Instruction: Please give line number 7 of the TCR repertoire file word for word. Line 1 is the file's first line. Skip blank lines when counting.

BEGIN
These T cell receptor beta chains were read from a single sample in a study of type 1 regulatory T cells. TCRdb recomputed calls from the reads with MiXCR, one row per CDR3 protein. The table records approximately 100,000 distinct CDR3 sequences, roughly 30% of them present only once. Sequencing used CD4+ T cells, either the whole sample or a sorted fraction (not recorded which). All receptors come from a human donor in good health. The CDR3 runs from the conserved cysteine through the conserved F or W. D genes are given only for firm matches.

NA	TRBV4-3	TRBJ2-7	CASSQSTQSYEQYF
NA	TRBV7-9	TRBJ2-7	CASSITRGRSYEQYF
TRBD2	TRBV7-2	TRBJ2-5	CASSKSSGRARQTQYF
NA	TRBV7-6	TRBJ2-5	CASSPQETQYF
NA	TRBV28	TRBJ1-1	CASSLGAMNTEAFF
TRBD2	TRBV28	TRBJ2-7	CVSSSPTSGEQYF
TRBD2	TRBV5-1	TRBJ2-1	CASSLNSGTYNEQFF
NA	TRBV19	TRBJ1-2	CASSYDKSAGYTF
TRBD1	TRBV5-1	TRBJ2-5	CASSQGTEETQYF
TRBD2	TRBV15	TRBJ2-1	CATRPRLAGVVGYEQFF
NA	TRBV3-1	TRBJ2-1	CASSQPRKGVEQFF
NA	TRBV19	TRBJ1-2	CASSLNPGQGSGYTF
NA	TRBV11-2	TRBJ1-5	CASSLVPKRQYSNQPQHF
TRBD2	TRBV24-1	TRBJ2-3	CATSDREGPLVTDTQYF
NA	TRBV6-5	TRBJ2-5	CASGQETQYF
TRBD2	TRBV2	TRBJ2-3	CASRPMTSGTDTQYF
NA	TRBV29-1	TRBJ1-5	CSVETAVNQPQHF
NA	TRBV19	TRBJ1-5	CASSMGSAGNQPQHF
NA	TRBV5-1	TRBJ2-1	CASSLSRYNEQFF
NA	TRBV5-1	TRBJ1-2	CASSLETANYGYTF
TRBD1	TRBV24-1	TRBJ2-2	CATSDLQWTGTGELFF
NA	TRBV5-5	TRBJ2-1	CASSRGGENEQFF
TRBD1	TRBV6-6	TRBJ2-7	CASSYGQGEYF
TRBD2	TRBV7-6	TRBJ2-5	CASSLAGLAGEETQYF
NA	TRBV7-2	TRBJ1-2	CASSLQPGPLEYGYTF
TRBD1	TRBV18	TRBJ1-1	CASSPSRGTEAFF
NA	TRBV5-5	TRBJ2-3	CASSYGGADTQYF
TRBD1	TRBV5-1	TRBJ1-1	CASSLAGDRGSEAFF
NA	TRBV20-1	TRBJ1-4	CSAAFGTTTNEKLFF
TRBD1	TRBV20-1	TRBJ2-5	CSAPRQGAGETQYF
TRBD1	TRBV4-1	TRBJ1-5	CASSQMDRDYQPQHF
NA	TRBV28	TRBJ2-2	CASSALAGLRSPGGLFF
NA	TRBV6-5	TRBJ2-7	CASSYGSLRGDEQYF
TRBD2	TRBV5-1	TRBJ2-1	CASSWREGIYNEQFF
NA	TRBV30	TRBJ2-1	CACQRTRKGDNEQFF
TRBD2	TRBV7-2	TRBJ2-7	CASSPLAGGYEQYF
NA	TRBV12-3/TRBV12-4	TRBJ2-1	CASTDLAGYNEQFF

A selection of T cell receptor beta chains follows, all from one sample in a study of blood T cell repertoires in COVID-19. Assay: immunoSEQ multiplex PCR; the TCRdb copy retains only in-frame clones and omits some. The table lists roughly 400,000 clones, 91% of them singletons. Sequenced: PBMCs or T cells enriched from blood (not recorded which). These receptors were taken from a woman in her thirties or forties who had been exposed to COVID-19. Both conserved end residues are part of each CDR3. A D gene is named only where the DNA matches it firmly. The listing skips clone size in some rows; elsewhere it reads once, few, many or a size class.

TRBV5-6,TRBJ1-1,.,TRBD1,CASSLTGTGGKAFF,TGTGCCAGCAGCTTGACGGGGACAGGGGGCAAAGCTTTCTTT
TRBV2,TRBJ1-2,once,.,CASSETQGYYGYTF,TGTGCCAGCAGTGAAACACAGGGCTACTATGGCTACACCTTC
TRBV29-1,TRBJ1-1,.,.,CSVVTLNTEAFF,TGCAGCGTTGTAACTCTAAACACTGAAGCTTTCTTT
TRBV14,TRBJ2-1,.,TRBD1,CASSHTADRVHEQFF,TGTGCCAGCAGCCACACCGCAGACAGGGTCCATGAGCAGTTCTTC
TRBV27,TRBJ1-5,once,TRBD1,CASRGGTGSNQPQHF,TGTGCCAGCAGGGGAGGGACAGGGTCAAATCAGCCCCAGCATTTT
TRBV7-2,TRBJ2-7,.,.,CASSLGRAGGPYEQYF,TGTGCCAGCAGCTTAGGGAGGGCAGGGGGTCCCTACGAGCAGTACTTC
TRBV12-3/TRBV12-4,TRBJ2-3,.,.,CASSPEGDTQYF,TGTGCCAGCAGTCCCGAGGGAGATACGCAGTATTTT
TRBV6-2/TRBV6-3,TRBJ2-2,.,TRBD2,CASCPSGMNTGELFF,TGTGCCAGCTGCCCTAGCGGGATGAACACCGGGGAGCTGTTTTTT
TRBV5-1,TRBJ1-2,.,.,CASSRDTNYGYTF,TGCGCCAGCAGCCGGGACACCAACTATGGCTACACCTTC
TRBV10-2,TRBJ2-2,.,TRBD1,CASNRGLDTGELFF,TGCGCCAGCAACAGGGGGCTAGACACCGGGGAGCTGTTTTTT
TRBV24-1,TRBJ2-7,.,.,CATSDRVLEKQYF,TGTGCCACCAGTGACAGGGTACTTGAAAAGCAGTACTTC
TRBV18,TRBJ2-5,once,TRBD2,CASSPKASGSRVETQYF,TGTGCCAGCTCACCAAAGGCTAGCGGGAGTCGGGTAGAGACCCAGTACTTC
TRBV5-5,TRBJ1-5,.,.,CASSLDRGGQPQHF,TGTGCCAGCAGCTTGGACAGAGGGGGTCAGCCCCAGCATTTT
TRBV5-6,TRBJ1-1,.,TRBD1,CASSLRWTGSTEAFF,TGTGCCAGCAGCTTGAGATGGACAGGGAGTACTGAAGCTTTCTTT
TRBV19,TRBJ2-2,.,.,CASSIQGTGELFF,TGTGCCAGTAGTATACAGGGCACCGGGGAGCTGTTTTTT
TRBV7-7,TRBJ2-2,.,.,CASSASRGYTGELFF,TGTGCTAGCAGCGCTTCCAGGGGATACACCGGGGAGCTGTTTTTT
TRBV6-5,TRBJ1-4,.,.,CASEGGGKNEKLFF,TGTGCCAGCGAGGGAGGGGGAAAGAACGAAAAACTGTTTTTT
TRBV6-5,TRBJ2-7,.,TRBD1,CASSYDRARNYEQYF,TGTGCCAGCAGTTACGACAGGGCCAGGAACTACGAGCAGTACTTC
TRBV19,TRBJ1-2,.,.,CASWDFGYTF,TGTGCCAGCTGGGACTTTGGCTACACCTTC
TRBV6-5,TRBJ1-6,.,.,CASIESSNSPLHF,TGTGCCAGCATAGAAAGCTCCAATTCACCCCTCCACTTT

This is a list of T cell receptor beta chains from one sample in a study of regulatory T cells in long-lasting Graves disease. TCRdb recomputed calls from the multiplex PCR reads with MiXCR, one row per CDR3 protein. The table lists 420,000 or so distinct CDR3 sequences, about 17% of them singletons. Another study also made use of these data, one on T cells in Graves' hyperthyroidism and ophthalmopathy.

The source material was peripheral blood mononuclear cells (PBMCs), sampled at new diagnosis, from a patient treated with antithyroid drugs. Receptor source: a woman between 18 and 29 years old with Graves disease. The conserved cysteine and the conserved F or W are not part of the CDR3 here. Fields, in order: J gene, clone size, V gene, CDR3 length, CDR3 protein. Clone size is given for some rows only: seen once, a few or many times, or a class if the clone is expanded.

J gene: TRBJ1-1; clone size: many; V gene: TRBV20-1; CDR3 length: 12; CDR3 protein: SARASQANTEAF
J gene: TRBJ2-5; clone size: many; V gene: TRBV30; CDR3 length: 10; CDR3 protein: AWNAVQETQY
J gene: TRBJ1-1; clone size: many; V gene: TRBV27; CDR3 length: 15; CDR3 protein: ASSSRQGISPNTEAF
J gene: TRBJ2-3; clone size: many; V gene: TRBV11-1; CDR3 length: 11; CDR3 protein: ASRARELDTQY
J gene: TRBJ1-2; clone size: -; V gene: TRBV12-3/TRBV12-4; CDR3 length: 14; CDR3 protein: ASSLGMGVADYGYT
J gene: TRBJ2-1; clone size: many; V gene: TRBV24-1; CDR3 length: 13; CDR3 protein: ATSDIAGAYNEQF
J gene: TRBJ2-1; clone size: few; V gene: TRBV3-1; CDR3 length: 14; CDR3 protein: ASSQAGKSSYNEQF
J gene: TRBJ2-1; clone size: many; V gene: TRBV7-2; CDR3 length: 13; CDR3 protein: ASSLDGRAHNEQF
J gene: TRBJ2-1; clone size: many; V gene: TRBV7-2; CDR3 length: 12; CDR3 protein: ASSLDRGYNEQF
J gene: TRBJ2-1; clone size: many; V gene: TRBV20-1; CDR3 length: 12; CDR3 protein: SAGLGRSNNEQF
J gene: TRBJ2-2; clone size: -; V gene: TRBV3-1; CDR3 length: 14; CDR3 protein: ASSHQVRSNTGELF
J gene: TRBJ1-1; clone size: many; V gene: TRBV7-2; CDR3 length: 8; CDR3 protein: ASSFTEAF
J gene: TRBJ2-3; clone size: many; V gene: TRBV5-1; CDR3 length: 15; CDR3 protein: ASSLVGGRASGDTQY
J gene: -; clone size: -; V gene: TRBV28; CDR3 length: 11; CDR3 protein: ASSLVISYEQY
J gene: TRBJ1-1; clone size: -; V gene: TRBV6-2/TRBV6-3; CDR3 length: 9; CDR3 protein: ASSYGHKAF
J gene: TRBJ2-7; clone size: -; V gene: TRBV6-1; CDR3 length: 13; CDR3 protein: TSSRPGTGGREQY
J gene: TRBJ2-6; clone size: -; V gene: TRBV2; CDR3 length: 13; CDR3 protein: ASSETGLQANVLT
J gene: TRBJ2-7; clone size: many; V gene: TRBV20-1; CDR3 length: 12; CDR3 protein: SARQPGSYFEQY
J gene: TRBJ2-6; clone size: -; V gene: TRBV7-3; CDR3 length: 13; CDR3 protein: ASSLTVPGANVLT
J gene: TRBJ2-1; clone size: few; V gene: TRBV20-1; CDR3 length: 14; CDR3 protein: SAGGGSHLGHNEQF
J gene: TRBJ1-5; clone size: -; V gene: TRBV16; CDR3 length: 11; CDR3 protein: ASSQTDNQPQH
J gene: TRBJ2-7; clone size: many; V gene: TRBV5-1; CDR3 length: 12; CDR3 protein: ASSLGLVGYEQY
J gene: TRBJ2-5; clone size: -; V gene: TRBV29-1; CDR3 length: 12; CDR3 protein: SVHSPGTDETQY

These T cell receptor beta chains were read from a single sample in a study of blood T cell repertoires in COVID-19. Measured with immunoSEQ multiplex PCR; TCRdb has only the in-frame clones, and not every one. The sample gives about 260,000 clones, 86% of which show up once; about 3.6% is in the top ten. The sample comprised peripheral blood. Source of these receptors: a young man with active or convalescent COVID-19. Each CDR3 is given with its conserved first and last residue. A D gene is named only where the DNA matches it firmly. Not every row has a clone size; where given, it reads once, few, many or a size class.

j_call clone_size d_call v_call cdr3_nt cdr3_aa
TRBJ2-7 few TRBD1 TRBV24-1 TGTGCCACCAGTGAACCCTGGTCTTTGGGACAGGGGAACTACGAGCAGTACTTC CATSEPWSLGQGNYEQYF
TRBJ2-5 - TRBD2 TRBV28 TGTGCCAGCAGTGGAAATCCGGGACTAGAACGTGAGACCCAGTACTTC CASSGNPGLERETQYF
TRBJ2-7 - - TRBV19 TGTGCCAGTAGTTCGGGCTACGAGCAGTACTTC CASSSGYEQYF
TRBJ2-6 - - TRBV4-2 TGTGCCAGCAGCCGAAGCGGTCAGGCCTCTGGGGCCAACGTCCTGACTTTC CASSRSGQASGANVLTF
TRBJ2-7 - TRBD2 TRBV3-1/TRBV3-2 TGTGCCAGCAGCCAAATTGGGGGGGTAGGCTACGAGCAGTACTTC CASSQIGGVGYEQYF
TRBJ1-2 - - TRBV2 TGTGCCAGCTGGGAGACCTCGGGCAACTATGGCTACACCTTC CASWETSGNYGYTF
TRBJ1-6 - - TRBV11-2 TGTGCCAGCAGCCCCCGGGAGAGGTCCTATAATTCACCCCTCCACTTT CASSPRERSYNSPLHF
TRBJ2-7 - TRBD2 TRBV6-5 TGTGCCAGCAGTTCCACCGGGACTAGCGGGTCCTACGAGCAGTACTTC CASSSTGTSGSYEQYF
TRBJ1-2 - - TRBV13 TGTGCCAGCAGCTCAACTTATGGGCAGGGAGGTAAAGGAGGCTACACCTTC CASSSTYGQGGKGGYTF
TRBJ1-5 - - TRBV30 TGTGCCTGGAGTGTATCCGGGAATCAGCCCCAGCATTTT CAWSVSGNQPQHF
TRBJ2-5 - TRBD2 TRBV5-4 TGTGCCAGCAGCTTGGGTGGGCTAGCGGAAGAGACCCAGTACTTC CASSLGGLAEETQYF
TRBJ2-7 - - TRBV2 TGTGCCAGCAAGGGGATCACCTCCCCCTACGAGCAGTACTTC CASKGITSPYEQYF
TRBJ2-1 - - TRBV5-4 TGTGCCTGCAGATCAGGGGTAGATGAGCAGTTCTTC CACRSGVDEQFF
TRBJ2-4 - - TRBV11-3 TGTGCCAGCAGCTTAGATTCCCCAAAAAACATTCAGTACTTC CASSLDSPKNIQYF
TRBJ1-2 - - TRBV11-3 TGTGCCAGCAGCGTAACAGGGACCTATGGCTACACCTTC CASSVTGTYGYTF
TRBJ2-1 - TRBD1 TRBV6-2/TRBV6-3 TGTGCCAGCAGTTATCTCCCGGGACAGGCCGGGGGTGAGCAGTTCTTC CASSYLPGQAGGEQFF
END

TRBD2	TRBV28	TRBJ2-7	CVSSSPTSGEQYF